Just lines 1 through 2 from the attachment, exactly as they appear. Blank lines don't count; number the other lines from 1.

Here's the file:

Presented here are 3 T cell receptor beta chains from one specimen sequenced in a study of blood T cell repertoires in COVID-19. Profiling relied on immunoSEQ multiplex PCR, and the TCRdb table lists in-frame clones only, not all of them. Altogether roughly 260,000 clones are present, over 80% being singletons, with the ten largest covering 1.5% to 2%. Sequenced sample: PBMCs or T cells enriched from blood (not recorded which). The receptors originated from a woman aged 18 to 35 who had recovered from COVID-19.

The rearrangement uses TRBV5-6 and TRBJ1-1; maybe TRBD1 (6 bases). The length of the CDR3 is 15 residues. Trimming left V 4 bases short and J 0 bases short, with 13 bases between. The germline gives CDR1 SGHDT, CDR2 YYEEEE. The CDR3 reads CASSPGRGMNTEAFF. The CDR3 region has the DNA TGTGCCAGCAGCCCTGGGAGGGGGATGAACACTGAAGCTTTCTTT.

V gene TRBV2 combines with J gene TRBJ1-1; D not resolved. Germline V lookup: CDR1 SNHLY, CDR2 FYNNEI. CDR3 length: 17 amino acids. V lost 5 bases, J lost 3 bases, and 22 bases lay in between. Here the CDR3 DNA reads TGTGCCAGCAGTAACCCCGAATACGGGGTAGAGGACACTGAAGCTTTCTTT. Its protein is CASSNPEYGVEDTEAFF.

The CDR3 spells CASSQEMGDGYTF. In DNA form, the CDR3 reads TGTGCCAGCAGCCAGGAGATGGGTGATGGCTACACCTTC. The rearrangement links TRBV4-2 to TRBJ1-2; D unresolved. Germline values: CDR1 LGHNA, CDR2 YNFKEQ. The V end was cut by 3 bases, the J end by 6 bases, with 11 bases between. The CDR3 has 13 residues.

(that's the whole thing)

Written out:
Presented here are 3 T cell receptor beta chains from one specimen sequenced in a study of blood T cell repertoires in COVID-19. Profiling relied on immunoSEQ multiplex PCR, and the TCRdb table lists in-frame clones only, not all of them. Altogether roughly 260,000 clones are present, over 80% being singletons, with the ten largest covering 1.5% to 2%. Sequenced sample: PBMCs or T cells enriched from blood (not recorded which). The receptors originated from a woman aged 18 to 35 who had recovered from COVID-19.

The rearrangement uses TRBV5-6 and TRBJ1-1; maybe TRBD1 (6 bases). The length of the CDR3 is 15 residues. Trimming left V 4 bases short and J 0 bases short, with 13 bases between. The germline gives CDR1 SGHDT, CDR2 YYEEEE. The CDR3 reads CASSPGRGMNTEAFF. The CDR3 region has the DNA TGTGCCAGCAGCCCTGGGAGGGGGATGAACACTGAAGCTTTCTTT.